CULLMAN, Ala. – Potters and volunteers were busy Friday afternoon at Cullman First United Methodist Church, washing the bowls that will be used at this Monday’s 17th annual Empty Bowls of Cullman County Chili Dinner. Attendees will enjoy chili with grilled cheese sandwiches, live entertainment and a silent auction. All money raised will benefit the Cullman Caring for Kids United Way food bank.
The stars of the annual fundraiser, hundreds of beautiful hand-thrown pottery bowls were made and donated by local potters.
Since the Empty Bowls event began in Cullman in 2003, several of the original potters have passed away or have had to stop due to health reasons. Only a handful of these talented potters are left to make the bowls, but they remain hopeful that others in the community will learn the art.
The Tribune sat down with one of the potters, Lynn Jetton, to learn more about how these bowls are made.
“I started taking pottery at Wallace State (Community College) in 2005 so they had already been going for three years. I was just learning to throw bowls and throw on the (pottery) wheel, and I made my first thing; I call it a candlestick. I used a softball-sized clay and I worked and worked and worked it and it came out to be this tall (gesturing, just a few inches). I had it glazed, too.”
Jetton said her teacher at Wallace State, Sandra Heaven, recruited her to “throw bowls” with her for Empty Bowls.
“I said, ‘Oh no, Sandra. I can’t throw bowls.’ She said, ‘Yeah you can!’ I told her I would try and to my surprise, I made 19 bowls that day,” Jetton smiled.
It was Heaven’s encouragement and teaching that led to Jetton becoming an accomplished potter.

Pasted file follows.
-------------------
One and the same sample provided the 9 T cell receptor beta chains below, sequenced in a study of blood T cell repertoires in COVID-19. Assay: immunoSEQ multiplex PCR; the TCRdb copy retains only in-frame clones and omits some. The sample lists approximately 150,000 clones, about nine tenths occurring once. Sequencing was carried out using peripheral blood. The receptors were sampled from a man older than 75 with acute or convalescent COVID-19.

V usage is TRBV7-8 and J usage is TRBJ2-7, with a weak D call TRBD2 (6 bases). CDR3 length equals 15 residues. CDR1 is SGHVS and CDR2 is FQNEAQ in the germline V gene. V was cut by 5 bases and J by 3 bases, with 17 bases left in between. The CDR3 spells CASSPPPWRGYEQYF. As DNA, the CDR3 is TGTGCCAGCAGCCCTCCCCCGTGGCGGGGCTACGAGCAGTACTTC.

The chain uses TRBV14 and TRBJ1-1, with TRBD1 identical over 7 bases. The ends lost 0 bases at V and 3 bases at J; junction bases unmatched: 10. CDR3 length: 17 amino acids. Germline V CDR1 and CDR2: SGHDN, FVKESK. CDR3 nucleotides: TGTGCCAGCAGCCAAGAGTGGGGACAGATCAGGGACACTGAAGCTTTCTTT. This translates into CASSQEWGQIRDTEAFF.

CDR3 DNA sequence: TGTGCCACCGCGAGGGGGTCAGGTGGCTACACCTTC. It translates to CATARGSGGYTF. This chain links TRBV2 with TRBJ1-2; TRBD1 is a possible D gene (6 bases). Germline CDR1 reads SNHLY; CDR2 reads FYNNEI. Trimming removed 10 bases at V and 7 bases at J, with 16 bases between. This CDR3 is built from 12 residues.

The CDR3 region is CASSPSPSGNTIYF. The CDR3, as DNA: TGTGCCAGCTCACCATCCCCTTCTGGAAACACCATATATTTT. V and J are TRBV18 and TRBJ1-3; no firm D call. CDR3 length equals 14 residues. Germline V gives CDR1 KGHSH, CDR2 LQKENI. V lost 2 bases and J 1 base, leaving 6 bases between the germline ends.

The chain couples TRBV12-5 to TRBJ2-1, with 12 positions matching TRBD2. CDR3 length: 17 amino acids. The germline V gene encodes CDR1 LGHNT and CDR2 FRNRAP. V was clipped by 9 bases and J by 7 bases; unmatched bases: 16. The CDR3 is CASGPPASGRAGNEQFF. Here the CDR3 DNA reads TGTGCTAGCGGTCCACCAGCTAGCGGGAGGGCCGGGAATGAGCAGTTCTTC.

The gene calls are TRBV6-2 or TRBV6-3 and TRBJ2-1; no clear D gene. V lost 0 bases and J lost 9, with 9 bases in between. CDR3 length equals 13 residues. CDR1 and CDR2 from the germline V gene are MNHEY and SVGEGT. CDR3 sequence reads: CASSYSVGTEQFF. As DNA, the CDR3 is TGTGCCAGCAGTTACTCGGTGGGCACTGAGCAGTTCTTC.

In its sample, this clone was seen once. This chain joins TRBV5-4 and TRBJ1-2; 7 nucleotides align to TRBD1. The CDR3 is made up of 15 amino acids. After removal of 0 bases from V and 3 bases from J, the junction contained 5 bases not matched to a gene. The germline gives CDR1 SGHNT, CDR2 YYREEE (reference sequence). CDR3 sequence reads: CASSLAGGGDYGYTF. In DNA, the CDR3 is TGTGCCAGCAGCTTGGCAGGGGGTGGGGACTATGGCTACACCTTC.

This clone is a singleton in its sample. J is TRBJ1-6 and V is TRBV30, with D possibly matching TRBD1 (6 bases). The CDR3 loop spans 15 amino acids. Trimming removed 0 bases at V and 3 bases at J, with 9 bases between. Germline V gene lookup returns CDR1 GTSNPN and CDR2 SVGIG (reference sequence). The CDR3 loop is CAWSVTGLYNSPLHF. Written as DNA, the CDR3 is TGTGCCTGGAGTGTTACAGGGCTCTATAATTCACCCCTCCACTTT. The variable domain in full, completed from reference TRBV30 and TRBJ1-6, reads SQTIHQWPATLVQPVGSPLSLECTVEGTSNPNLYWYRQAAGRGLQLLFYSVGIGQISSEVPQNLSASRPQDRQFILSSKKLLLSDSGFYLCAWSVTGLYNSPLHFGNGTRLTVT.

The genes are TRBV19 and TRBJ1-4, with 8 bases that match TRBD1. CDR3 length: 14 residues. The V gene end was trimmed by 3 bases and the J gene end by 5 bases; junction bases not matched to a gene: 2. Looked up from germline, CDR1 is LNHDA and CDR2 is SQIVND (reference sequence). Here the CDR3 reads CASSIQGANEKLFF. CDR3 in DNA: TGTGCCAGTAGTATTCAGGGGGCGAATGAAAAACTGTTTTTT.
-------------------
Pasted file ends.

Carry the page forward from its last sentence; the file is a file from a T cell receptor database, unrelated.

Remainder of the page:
“She is a great teacher and very positive and enthusiastic,” said Jetton. “She teaches pottery at Meek Middle School now.”
Jetton said she hopes to teach more people to prepare clay for hand-built bowls rather than using a pottery wheel.
She explained, “You roll the clay out to so thick and then you put them in a little form. Then you can get doilies and stuff like that to roll patterns on them or scallop the edges of the bowls. It doesn’t require a lot of technical ability.”
In the past, events have been held at Cullman’s Art Park with Jetton, Heaven and Sandra Abbott teaching people to make bowls.
“It is fun to do, especially in the company of other people,” said Jetton. “It’s like a party with people bouncing ideas off one another.”
To own your own piece of pottery made by Jetton, Abbot, Heaven or any of the talented potters, be sure to attend Empty Bowls Monday evening. Each bowl has the stamp of the artist who created it.
Cullman First United Methodist Church Music Director Debbie Morrison coordinated the music for the event. It will include Southern gospel artists Enell Baker, Joyful Hearts, The Potentials and a preview of Ben South’s musical, “The One Liner American Diner.”
This year’s silent auction will have more than $7,000 in retail items donated by area businesses including jewelry, art, golf packages, movie tickets, office equipment, housewares and even tickets to attend the Grand Ole Opry.
Tickets to Empty Bowls are just $10 and include chili and grilled cheese and a bowl to take home. Tickets are $10 and on sale now at Cullman Caring for Kids and First United Methodist Church. The dinner will be held Monday, Feb. 17 from 4-6:30 p.m. at Cullman First United Methodist Church in Hearin Hall, 320 Third St. SE, Cullman. Guests can dine in, drive through or carry out.
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